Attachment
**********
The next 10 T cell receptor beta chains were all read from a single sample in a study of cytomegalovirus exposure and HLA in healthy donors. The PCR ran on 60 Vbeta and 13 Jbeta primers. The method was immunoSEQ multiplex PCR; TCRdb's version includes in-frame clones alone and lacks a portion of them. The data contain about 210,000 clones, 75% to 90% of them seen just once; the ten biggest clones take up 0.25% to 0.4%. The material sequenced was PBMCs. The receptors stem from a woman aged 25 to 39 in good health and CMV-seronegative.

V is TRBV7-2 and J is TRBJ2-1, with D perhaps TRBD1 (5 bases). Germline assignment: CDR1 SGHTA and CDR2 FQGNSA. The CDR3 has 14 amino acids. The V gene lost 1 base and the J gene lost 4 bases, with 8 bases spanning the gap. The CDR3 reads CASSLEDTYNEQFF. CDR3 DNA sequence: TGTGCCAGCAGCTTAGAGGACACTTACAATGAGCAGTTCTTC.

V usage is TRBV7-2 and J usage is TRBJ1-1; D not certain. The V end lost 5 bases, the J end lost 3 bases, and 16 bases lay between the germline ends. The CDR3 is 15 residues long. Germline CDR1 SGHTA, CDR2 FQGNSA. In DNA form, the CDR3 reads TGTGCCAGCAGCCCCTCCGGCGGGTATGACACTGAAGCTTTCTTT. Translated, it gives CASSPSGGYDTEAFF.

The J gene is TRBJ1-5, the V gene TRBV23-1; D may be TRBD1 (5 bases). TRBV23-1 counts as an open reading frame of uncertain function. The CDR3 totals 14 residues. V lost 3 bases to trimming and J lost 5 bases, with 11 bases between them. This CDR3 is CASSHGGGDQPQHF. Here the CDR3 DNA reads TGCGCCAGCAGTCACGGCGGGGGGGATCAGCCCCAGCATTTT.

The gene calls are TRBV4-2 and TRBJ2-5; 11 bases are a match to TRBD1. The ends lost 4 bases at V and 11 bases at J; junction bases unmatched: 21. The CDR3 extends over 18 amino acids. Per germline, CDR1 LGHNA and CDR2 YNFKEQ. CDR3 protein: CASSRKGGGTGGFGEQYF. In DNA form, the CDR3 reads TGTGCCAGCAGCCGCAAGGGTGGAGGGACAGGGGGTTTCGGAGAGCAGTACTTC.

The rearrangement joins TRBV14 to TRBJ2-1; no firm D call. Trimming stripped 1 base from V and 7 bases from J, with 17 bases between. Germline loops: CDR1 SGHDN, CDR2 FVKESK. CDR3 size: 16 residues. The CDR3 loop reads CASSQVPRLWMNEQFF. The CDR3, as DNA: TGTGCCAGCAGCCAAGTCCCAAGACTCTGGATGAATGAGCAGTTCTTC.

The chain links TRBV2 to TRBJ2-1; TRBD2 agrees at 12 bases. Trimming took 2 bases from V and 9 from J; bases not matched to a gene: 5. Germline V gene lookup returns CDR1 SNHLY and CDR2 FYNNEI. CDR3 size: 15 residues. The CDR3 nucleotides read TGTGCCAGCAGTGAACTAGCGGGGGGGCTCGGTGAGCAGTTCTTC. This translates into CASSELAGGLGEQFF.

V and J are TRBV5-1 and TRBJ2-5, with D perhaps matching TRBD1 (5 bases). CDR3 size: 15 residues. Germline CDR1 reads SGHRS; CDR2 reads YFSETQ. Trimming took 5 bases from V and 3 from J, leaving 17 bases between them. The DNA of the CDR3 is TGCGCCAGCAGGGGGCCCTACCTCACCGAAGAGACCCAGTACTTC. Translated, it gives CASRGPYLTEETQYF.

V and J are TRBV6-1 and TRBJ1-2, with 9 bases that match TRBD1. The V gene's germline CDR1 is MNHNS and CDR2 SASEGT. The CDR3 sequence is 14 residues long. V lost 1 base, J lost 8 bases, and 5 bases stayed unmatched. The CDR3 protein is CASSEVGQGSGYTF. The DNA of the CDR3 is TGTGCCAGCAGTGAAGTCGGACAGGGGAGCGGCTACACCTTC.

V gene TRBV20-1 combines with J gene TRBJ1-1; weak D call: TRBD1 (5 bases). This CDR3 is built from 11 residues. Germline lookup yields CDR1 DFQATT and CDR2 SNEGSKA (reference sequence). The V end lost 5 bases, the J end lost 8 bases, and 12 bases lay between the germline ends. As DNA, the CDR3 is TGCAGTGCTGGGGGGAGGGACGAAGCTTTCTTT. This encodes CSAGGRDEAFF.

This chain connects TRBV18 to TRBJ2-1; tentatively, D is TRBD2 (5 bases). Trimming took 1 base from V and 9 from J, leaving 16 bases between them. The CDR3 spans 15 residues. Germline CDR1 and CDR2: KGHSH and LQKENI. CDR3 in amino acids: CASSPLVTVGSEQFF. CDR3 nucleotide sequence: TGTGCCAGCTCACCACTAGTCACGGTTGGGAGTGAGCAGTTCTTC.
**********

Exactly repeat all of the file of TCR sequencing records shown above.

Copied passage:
The next 10 T cell receptor beta chains were all read from a single sample in a study of cytomegalovirus exposure and HLA in healthy donors. The PCR ran on 60 Vbeta and 13 Jbeta primers. The method was immunoSEQ multiplex PCR; TCRdb's version includes in-frame clones alone and lacks a portion of them. The data contain about 210,000 clones, 75% to 90% of them seen just once; the ten biggest clones take up 0.25% to 0.4%. The material sequenced was PBMCs. The receptors stem from a woman aged 25 to 39 in good health and CMV-seronegative.

V is TRBV7-2 and J is TRBJ2-1, with D perhaps TRBD1 (5 bases). Germline assignment: CDR1 SGHTA and CDR2 FQGNSA. The CDR3 has 14 amino acids. The V gene lost 1 base and the J gene lost 4 bases, with 8 bases spanning the gap. The CDR3 reads CASSLEDTYNEQFF. CDR3 DNA sequence: TGTGCCAGCAGCTTAGAGGACACTTACAATGAGCAGTTCTTC.

V usage is TRBV7-2 and J usage is TRBJ1-1; D not certain. The V end lost 5 bases, the J end lost 3 bases, and 16 bases lay between the germline ends. The CDR3 is 15 residues long. Germline CDR1 SGHTA, CDR2 FQGNSA. In DNA form, the CDR3 reads TGTGCCAGCAGCCCCTCCGGCGGGTATGACACTGAAGCTTTCTTT. Translated, it gives CASSPSGGYDTEAFF.

The J gene is TRBJ1-5, the V gene TRBV23-1; D may be TRBD1 (5 bases). TRBV23-1 counts as an open reading frame of uncertain function. The CDR3 totals 14 residues. V lost 3 bases to trimming and J lost 5 bases, with 11 bases between them. This CDR3 is CASSHGGGDQPQHF. Here the CDR3 DNA reads TGCGCCAGCAGTCACGGCGGGGGGGATCAGCCCCAGCATTTT.

The gene calls are TRBV4-2 and TRBJ2-5; 11 bases are a match to TRBD1. The ends lost 4 bases at V and 11 bases at J; junction bases unmatched: 21. The CDR3 extends over 18 amino acids. Per germline, CDR1 LGHNA and CDR2 YNFKEQ. CDR3 protein: CASSRKGGGTGGFGEQYF. In DNA form, the CDR3 reads TGTGCCAGCAGCCGCAAGGGTGGAGGGACAGGGGGTTTCGGAGAGCAGTACTTC.

The rearrangement joins TRBV14 to TRBJ2-1; no firm D call. Trimming stripped 1 base from V and 7 bases from J, with 17 bases between. Germline loops: CDR1 SGHDN, CDR2 FVKESK. CDR3 size: 16 residues. The CDR3 loop reads CASSQVPRLWMNEQFF. The CDR3, as DNA: TGTGCCAGCAGCCAAGTCCCAAGACTCTGGATGAATGAGCAGTTCTTC.

The chain links TRBV2 to TRBJ2-1; TRBD2 agrees at 12 bases. Trimming took 2 bases from V and 9 from J; bases not matched to a gene: 5. Germline V gene lookup returns CDR1 SNHLY and CDR2 FYNNEI. CDR3 size: 15 residues. The CDR3 nucleotides read TGTGCCAGCAGTGAACTAGCGGGGGGGCTCGGTGAGCAGTTCTTC. This translates into CASSELAGGLGEQFF.

V and J are TRBV5-1 and TRBJ2-5, with D perhaps matching TRBD1 (5 bases). CDR3 size: 15 residues. Germline CDR1 reads SGHRS; CDR2 reads YFSETQ. Trimming took 5 bases from V and 3 from J, leaving 17 bases between them. The DNA of the CDR3 is TGCGCCAGCAGGGGGCCCTACCTCACCGAAGAGACCCAGTACTTC. Translated, it gives CASRGPYLTEETQYF.

V and J are TRBV6-1 and TRBJ1-2, with 9 bases that match TRBD1. The V gene's germline CDR1 is MNHNS and CDR2 SASEGT. The CDR3 sequence is 14 residues long. V lost 1 base, J lost 8 bases, and 5 bases stayed unmatched. The CDR3 protein is CASSEVGQGSGYTF. The DNA of the CDR3 is TGTGCCAGCAGTGAAGTCGGACAGGGGAGCGGCTACACCTTC.

V gene TRBV20-1 combines with J gene TRBJ1-1; weak D call: TRBD1 (5 bases). This CDR3 is built from 11 residues. Germline lookup yields CDR1 DFQATT and CDR2 SNEGSKA (reference sequence). The V end lost 5 bases, the J end lost 8 bases, and 12 bases lay between the germline ends. As DNA, the CDR3 is TGCAGTGCTGGGGGGAGGGACGAAGCTTTCTTT. This encodes CSAGGRDEAFF.

This chain connects TRBV18 to TRBJ2-1; tentatively, D is TRBD2 (5 bases). Trimming took 1 base from V and 9 from J, leaving 16 bases between them. The CDR3 spans 15 residues. Germline CDR1 and CDR2: KGHSH and LQKENI. CDR3 in amino acids: CASSPLVTVGSEQFF. CDR3 nucleotide sequence: TGTGCCAGCTCACCACTAGTCACGGTTGGGAGTGAGCAGTTCTTC.